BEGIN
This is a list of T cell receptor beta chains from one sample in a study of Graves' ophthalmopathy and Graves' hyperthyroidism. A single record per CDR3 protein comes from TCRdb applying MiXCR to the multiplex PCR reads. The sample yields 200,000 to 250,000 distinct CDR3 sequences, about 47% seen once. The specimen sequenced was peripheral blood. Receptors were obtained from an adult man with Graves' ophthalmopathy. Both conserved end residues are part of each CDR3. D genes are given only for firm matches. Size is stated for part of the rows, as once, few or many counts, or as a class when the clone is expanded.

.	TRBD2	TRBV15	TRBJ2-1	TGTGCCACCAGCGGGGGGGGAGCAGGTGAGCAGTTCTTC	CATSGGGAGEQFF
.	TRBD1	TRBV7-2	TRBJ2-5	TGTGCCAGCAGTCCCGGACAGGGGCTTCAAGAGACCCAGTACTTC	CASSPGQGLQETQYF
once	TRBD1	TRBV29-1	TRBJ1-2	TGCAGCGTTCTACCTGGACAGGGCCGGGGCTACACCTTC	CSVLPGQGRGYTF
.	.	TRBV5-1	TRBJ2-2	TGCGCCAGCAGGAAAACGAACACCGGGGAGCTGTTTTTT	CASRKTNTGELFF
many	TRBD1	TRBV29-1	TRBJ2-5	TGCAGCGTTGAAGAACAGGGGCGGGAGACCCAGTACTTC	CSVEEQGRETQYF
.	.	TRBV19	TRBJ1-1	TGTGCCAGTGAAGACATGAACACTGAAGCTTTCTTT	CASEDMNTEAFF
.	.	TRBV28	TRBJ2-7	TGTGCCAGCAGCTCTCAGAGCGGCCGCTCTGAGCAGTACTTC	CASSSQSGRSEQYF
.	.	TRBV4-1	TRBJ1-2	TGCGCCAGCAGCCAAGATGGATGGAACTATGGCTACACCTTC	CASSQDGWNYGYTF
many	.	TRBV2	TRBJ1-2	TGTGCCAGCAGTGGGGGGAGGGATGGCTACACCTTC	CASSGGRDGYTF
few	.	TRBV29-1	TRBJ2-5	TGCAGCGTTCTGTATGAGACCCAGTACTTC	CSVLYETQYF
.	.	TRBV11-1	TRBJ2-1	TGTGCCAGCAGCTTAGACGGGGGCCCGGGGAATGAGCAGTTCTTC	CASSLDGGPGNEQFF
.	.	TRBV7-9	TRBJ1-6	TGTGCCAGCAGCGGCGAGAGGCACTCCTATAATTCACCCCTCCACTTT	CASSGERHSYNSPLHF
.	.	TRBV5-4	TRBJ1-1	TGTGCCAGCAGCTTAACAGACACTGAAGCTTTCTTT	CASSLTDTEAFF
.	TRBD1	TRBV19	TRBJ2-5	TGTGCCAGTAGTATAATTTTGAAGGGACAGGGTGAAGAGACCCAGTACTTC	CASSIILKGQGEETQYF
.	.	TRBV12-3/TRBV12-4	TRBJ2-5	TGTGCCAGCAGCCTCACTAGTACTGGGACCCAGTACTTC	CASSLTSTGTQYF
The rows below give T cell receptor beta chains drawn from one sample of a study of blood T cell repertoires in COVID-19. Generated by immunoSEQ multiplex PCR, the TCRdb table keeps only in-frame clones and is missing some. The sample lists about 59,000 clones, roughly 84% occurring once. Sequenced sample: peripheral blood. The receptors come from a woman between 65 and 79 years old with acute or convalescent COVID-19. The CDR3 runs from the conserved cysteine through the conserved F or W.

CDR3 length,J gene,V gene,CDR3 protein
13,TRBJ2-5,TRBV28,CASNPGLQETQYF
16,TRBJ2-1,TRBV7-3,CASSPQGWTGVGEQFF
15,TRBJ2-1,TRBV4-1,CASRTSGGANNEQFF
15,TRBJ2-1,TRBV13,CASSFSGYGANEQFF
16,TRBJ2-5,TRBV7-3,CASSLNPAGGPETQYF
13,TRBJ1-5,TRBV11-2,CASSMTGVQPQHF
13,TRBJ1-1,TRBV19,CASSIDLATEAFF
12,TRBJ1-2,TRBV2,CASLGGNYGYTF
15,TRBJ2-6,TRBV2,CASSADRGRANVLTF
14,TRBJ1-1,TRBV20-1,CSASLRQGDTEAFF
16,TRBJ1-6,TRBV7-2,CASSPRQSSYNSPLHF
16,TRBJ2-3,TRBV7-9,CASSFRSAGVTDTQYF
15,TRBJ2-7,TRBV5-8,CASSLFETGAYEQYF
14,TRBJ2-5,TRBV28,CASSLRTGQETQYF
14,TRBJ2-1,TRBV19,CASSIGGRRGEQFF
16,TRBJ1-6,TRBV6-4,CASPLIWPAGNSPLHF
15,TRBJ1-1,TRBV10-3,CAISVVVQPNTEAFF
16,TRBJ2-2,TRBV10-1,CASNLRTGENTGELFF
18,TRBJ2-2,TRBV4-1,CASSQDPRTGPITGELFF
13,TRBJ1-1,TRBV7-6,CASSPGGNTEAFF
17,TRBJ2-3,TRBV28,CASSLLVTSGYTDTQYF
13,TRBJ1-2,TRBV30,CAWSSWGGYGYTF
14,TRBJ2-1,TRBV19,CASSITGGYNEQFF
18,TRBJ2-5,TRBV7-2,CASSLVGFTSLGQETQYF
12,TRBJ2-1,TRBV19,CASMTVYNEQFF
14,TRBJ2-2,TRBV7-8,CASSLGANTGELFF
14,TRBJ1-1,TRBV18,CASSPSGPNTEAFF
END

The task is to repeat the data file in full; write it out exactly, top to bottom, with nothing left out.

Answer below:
This is a list of T cell receptor beta chains from one sample in a study of Graves' ophthalmopathy and Graves' hyperthyroidism. A single record per CDR3 protein comes from TCRdb applying MiXCR to the multiplex PCR reads. The sample yields 200,000 to 250,000 distinct CDR3 sequences, about 47% seen once. The specimen sequenced was peripheral blood. Receptors were obtained from an adult man with Graves' ophthalmopathy. Both conserved end residues are part of each CDR3. D genes are given only for firm matches. Size is stated for part of the rows, as once, few or many counts, or as a class when the clone is expanded.

.	TRBD2	TRBV15	TRBJ2-1	TGTGCCACCAGCGGGGGGGGAGCAGGTGAGCAGTTCTTC	CATSGGGAGEQFF
.	TRBD1	TRBV7-2	TRBJ2-5	TGTGCCAGCAGTCCCGGACAGGGGCTTCAAGAGACCCAGTACTTC	CASSPGQGLQETQYF
once	TRBD1	TRBV29-1	TRBJ1-2	TGCAGCGTTCTACCTGGACAGGGCCGGGGCTACACCTTC	CSVLPGQGRGYTF
.	.	TRBV5-1	TRBJ2-2	TGCGCCAGCAGGAAAACGAACACCGGGGAGCTGTTTTTT	CASRKTNTGELFF
many	TRBD1	TRBV29-1	TRBJ2-5	TGCAGCGTTGAAGAACAGGGGCGGGAGACCCAGTACTTC	CSVEEQGRETQYF
.	.	TRBV19	TRBJ1-1	TGTGCCAGTGAAGACATGAACACTGAAGCTTTCTTT	CASEDMNTEAFF
.	.	TRBV28	TRBJ2-7	TGTGCCAGCAGCTCTCAGAGCGGCCGCTCTGAGCAGTACTTC	CASSSQSGRSEQYF
.	.	TRBV4-1	TRBJ1-2	TGCGCCAGCAGCCAAGATGGATGGAACTATGGCTACACCTTC	CASSQDGWNYGYTF
many	.	TRBV2	TRBJ1-2	TGTGCCAGCAGTGGGGGGAGGGATGGCTACACCTTC	CASSGGRDGYTF
few	.	TRBV29-1	TRBJ2-5	TGCAGCGTTCTGTATGAGACCCAGTACTTC	CSVLYETQYF
.	.	TRBV11-1	TRBJ2-1	TGTGCCAGCAGCTTAGACGGGGGCCCGGGGAATGAGCAGTTCTTC	CASSLDGGPGNEQFF
.	.	TRBV7-9	TRBJ1-6	TGTGCCAGCAGCGGCGAGAGGCACTCCTATAATTCACCCCTCCACTTT	CASSGERHSYNSPLHF
.	.	TRBV5-4	TRBJ1-1	TGTGCCAGCAGCTTAACAGACACTGAAGCTTTCTTT	CASSLTDTEAFF
.	TRBD1	TRBV19	TRBJ2-5	TGTGCCAGTAGTATAATTTTGAAGGGACAGGGTGAAGAGACCCAGTACTTC	CASSIILKGQGEETQYF
.	.	TRBV12-3/TRBV12-4	TRBJ2-5	TGTGCCAGCAGCCTCACTAGTACTGGGACCCAGTACTTC	CASSLTSTGTQYF
The rows below give T cell receptor beta chains drawn from one sample of a study of blood T cell repertoires in COVID-19. Generated by immunoSEQ multiplex PCR, the TCRdb table keeps only in-frame clones and is missing some. The sample lists about 59,000 clones, roughly 84% occurring once. Sequenced sample: peripheral blood. The receptors come from a woman between 65 and 79 years old with acute or convalescent COVID-19. The CDR3 runs from the conserved cysteine through the conserved F or W.

CDR3 length,J gene,V gene,CDR3 protein
13,TRBJ2-5,TRBV28,CASNPGLQETQYF
16,TRBJ2-1,TRBV7-3,CASSPQGWTGVGEQFF
15,TRBJ2-1,TRBV4-1,CASRTSGGANNEQFF
15,TRBJ2-1,TRBV13,CASSFSGYGANEQFF
16,TRBJ2-5,TRBV7-3,CASSLNPAGGPETQYF
13,TRBJ1-5,TRBV11-2,CASSMTGVQPQHF
13,TRBJ1-1,TRBV19,CASSIDLATEAFF
12,TRBJ1-2,TRBV2,CASLGGNYGYTF
15,TRBJ2-6,TRBV2,CASSADRGRANVLTF
14,TRBJ1-1,TRBV20-1,CSASLRQGDTEAFF
16,TRBJ1-6,TRBV7-2,CASSPRQSSYNSPLHF
16,TRBJ2-3,TRBV7-9,CASSFRSAGVTDTQYF
15,TRBJ2-7,TRBV5-8,CASSLFETGAYEQYF
14,TRBJ2-5,TRBV28,CASSLRTGQETQYF
14,TRBJ2-1,TRBV19,CASSIGGRRGEQFF
16,TRBJ1-6,TRBV6-4,CASPLIWPAGNSPLHF
15,TRBJ1-1,TRBV10-3,CAISVVVQPNTEAFF
16,TRBJ2-2,TRBV10-1,CASNLRTGENTGELFF
18,TRBJ2-2,TRBV4-1,CASSQDPRTGPITGELFF
13,TRBJ1-1,TRBV7-6,CASSPGGNTEAFF
17,TRBJ2-3,TRBV28,CASSLLVTSGYTDTQYF
13,TRBJ1-2,TRBV30,CAWSSWGGYGYTF
14,TRBJ2-1,TRBV19,CASSITGGYNEQFF
18,TRBJ2-5,TRBV7-2,CASSLVGFTSLGQETQYF
12,TRBJ2-1,TRBV19,CASMTVYNEQFF
14,TRBJ2-2,TRBV7-8,CASSLGANTGELFF
14,TRBJ1-1,TRBV18,CASSPSGPNTEAFF